This article is part of the supplement: Women's Health Surveillance Report
Body Weight and Body Image
1 Toronto General Hospital, University Health Network, 200 Elizabeth Street, Toronto, Canada, M5G 2C4
2 Toronto General Hospital, University Health Network, 200 Elizabeth Street, Toronto, Canada, M5G 2C4
BMC Women's Health 2004, 4(Suppl 1):S5 doi:10.1186/1472-6874-4-S1-S5Published: 25 August 2004
Body weight is of physical and psychological importance to Canadian women; it is associated with health status, physical activity, body image, and self-esteem. Although the problems associated with overweight and obesity are indeed serious, there are also problems connected to being underweight. Weight prejudice and the dieting industry intensify body image concerns for Canadian women and can have a major negative impact on self-esteem.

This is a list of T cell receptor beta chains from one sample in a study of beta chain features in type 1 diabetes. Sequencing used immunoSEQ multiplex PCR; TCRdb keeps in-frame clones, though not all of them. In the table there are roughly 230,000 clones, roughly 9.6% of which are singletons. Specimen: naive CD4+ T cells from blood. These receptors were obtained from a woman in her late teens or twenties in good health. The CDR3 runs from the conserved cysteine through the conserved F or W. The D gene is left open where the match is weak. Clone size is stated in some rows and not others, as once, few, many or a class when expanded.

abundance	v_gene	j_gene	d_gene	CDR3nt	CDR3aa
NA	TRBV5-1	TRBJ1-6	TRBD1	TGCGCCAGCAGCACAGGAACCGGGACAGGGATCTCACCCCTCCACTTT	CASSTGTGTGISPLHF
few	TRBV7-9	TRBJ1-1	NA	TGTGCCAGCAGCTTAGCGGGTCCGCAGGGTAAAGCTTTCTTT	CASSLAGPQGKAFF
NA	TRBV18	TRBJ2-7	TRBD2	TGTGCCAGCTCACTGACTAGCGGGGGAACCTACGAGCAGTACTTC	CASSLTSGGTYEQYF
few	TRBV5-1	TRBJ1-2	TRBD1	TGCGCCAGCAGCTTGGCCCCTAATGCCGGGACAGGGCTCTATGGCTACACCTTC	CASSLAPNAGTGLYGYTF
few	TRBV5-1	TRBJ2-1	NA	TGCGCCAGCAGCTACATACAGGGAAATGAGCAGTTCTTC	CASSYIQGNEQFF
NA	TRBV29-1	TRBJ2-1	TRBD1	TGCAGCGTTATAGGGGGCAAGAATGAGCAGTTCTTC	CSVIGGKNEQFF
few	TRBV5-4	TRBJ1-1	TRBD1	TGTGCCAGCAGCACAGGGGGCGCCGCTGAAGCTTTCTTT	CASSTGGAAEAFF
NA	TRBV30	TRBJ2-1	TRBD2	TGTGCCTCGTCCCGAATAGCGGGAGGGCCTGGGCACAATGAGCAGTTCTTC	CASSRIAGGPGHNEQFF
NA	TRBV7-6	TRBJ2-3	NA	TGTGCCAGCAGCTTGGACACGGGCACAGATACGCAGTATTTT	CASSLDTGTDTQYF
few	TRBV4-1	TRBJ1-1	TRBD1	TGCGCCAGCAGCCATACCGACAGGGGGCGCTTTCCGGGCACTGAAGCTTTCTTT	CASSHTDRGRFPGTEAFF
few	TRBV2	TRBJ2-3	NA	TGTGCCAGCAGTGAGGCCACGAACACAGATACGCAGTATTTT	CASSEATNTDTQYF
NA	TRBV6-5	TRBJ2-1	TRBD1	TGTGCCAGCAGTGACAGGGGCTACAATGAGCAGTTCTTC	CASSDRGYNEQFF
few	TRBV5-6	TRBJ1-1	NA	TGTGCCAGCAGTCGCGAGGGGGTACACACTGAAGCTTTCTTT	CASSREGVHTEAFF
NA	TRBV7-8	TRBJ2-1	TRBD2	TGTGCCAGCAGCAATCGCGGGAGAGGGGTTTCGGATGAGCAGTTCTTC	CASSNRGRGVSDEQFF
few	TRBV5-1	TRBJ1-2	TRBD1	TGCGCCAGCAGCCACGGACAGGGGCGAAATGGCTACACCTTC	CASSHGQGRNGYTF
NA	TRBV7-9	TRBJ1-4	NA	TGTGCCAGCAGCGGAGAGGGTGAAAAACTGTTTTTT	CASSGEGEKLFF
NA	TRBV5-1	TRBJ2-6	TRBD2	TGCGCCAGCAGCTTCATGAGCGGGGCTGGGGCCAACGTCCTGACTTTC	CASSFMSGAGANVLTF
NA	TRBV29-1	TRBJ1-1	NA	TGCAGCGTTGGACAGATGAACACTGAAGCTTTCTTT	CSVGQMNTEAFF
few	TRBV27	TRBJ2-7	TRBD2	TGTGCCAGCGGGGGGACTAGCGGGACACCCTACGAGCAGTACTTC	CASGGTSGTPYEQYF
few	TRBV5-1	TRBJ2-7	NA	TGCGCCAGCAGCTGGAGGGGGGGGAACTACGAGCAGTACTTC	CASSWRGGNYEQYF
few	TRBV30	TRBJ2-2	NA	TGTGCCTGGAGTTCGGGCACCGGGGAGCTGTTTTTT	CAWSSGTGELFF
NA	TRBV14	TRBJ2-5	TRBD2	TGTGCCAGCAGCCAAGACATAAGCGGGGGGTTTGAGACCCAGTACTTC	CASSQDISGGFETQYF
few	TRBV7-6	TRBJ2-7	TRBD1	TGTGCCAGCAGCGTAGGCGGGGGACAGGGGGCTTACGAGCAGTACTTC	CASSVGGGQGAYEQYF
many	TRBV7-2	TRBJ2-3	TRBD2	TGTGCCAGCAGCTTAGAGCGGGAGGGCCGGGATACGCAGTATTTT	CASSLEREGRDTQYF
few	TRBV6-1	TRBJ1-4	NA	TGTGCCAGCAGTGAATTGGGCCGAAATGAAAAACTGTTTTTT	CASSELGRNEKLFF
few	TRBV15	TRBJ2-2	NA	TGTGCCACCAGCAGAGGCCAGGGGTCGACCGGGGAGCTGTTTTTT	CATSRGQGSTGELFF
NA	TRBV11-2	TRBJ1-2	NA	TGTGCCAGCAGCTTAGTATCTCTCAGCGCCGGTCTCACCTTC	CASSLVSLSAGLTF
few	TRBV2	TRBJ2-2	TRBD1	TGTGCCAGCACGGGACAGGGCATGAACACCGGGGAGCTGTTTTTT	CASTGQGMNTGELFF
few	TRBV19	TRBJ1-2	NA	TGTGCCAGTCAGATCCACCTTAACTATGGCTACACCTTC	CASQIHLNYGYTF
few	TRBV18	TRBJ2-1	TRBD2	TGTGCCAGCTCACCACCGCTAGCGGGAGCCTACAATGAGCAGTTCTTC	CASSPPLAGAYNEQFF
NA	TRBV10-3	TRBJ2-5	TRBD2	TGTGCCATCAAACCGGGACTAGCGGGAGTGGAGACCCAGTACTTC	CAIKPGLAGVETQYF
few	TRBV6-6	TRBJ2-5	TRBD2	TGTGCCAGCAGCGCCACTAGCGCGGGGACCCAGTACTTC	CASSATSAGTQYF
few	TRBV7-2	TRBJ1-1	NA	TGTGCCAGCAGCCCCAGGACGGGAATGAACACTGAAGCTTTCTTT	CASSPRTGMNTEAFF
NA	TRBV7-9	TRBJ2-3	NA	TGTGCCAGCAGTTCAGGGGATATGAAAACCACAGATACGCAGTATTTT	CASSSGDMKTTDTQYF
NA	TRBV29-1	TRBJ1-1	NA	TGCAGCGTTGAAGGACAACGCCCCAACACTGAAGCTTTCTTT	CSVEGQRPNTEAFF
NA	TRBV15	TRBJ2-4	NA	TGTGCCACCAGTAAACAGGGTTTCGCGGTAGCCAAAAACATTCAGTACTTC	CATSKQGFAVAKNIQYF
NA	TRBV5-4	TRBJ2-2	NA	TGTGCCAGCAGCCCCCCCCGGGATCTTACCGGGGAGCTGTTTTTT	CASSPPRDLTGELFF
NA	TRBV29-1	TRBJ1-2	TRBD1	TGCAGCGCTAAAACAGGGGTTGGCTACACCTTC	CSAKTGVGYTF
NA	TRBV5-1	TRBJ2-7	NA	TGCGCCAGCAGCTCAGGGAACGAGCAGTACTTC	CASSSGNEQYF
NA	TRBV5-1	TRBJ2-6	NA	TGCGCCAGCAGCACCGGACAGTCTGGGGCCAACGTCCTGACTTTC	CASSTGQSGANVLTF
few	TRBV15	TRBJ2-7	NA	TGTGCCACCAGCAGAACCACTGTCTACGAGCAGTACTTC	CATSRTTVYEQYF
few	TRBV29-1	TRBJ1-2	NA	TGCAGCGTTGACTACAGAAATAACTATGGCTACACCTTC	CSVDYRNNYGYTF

Women have lower BMIs than men, a lower incidence of being overweight and a higher incidence of being underweight. However, women across all weight categories are more dissatisfied with their bodies. Sixty percent of women are inactive, and women with a BMI of 27 or higher are more likely to be inactive than women with lower BMIs. The data show that women are aware of the health benefits of exercise, but there is a gap between knowledge and practice. When asked about barriers to health improvement, 39.7% of women cited lack of time and 39.2% lack of willpower.
Data Gaps and Recommendations
Weight prejudice must be made unacceptable and positive body image should be encouraged and diversity valued. Health policies should encourage healthy eating and healthy activity. Health curricula for young students should include information about healthy eating, active lifestyle, and self-esteem. Physical activities that mothers can participate in with their families should be encouraged. Research should be funded to elucidate the most effective methods of getting women to become and remain physically active without focusing on appearance.